Before the Supreme Court legalized abortion across the nation in 1973, there was a group of unlikely outlaws — ordinary women who offered the safe (yet then-entirely illegal) procedure to those in need. They were tired and enraged over not having control of their own bodies, as explored on HBO’s ‘The Janes,’ leading them to establish the titular underground network in the hopes of sparking change. Among them was Heather Booth, who’d essentially founded the much-needed service during her college years — so now, if you wish to learn more about her, we’ve got the details for you.
Who is Heather Booth?
Born to special education teacher Hazel Tobis and physician Jerome Tobis as one of three kids, Heather Tobis Booth has been an activist as well as a feminist for as long as she can remember. That’s primarily because while growing up, Heather’s warm and loving household helped her grasp the importance of recognizing and erasing injustices through any means necessary at quite an early age. Whether it be discrimination, segregation, or the death penalty, she stood against every society-dividing issue before enrolling at the University of Chicago to study social sciences in 1963.
“I joined the Freedom Summer Project [while at the University of Chicago],” Heather said in the HBO original. “I went to Mississippi to support the voter registration effort. And during that summer, I learned that sometimes you have to stand up to illegitimate authority, and sometimes there are unjust laws that need to be challenged.” A friend of hers was raped at knife-point at off-campus housing, the activist revealed, but when they went to student health, they practically turned her away following a lecture on promiscuity instead of providing aid.
Following the incident, Heather decided to become even more involved in women’s rights, which eventually led her to the abortion issue affecting millions of women of all casts and socioeconomic standing. Thus, she began working with renowned entrepreneur-activist Dr. T.R.M Howard to ensure that secure, low-cost procedures could be offered to eliminate unwanted pregnancies for every woman. Hence, once the doctor was apprehended, Heather decided to give out the same service alongside like-minded women who simply wanted the best for each other. There would be no judgment, and with that vision, The Janes came into existence.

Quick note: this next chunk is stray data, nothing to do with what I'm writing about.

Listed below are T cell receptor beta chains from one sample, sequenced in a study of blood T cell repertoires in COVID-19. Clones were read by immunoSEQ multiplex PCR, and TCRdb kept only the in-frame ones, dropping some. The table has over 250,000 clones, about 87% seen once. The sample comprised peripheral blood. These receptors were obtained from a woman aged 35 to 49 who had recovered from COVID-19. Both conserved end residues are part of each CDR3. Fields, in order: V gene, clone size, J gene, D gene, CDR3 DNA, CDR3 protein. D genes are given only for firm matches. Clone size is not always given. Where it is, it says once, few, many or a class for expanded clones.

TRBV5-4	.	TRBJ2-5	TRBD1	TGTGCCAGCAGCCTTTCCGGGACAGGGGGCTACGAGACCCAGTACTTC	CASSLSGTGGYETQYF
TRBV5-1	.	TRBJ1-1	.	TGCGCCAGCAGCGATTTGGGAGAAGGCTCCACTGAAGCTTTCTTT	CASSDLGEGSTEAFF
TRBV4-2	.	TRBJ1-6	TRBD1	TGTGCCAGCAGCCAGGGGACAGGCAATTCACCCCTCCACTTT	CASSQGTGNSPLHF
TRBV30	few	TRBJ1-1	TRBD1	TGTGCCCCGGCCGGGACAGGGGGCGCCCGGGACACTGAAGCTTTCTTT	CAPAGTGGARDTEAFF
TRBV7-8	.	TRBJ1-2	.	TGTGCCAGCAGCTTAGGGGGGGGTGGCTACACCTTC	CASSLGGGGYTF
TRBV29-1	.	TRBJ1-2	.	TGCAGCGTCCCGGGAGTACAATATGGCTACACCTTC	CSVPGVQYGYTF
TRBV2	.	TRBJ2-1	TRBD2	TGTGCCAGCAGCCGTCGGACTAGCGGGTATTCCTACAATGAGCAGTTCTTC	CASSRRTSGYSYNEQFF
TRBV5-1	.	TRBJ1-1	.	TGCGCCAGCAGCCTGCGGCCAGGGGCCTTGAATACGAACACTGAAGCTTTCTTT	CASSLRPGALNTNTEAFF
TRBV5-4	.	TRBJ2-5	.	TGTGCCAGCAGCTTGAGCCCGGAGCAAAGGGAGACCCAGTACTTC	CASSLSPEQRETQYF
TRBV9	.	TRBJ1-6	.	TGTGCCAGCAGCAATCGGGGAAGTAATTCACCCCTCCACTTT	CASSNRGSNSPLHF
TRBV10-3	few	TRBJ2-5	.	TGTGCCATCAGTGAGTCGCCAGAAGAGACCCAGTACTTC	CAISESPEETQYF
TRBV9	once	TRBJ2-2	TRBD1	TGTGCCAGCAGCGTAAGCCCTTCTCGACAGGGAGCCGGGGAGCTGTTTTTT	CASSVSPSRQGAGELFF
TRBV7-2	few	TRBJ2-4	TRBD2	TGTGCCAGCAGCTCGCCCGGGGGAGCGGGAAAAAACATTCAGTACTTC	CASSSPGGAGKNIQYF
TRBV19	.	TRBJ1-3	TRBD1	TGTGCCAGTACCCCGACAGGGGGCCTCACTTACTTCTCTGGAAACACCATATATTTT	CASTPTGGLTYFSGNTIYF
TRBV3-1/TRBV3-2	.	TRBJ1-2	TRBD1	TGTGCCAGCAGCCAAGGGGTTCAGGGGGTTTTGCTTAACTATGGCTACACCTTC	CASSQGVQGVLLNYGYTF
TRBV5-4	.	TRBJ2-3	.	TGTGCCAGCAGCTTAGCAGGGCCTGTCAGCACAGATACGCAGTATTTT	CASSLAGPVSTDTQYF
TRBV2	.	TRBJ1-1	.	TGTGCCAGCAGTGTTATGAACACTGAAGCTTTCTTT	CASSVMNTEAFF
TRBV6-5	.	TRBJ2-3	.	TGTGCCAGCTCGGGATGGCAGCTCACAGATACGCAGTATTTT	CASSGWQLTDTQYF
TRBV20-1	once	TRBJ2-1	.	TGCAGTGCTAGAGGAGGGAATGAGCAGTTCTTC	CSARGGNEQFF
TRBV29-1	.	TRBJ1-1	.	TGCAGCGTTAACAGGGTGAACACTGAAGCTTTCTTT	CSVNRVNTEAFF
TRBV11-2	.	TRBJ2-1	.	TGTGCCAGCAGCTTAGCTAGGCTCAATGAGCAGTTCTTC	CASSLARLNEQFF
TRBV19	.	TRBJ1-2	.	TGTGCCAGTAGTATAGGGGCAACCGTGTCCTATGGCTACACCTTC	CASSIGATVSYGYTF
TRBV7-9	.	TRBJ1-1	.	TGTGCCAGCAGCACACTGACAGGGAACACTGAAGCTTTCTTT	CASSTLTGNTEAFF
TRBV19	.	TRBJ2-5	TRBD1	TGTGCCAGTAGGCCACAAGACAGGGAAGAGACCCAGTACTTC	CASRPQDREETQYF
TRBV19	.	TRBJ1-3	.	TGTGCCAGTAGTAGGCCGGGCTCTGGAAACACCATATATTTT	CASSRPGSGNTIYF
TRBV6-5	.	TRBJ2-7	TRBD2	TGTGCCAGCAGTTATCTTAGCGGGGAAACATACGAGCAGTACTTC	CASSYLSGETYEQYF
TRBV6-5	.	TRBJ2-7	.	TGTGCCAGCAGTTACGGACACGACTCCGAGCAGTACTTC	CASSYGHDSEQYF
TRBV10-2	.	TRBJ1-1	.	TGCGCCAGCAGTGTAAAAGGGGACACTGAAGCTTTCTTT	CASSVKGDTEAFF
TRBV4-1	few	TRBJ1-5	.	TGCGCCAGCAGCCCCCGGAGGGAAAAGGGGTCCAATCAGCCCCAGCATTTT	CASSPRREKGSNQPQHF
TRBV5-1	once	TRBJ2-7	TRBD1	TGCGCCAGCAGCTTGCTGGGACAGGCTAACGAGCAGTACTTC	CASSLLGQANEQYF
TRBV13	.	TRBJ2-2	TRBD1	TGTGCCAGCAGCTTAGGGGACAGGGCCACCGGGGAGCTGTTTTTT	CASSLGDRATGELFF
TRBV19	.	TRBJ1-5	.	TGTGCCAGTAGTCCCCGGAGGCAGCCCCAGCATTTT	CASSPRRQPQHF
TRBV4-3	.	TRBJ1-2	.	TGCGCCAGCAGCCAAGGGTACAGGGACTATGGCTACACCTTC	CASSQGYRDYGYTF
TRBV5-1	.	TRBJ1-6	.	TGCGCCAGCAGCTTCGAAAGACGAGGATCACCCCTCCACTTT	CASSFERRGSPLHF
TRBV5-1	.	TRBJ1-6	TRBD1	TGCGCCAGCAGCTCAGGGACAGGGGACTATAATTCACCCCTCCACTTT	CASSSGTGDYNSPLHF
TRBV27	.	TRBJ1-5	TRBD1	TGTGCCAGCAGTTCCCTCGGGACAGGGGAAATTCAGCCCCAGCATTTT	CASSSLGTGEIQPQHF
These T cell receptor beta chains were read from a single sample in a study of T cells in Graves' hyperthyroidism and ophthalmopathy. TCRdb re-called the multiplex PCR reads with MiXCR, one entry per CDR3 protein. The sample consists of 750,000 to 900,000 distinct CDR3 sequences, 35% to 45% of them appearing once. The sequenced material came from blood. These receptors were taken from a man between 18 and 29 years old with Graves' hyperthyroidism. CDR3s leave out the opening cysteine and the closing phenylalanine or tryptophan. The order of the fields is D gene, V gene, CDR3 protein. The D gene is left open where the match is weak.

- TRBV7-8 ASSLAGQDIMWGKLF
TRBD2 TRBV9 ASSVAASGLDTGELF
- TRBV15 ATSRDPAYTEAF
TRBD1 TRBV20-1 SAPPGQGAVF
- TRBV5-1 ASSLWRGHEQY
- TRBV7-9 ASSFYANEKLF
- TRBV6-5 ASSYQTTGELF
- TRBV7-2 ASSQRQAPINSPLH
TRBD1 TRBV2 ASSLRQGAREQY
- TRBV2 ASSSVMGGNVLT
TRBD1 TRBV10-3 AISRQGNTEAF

Where is Heather Booth Now?
The Janes disbanded with the knowledge their job was done after Roe v. Wade paved the way for legal abortions, even if they couldn’t wrap their heads around why it was necessary in the first place. Some people believe them to be cruel extremists, yet the truth is that they’ve always just been pro-choice, especially as most of them even served the group while starting their own families, like Heather. Since then, though, she has not only continued building her family but has also evolved as an organizer, consultant, and distinguished civil rights activist.
“We need to come together. We need to organize,” the consulting group Democracy Partners member recently told NPR when asked what should be done if Roe v. Wade is now overturned. The Washington DC-based family woman and founding Director/President of the Midwest Academy (a training school to advance the battle for social, economic, and racial justice) further added, “My reaction is that the struggle continues.”
Heather said, “Every tool we have, from protests to support for the people who are in need, who are looking for a full life and determining the most intimate decision of a person’s life about when or whether to have a child or how many children to have, this decision needs to be sustained. So that includes service and support for those people in need, including reestablishing that underground that I was part of in the pre-Roe years.” In other words, she will continue to fight for people’s basic rights no matter what.
Read More: Where is Activist Marie Leaner Now?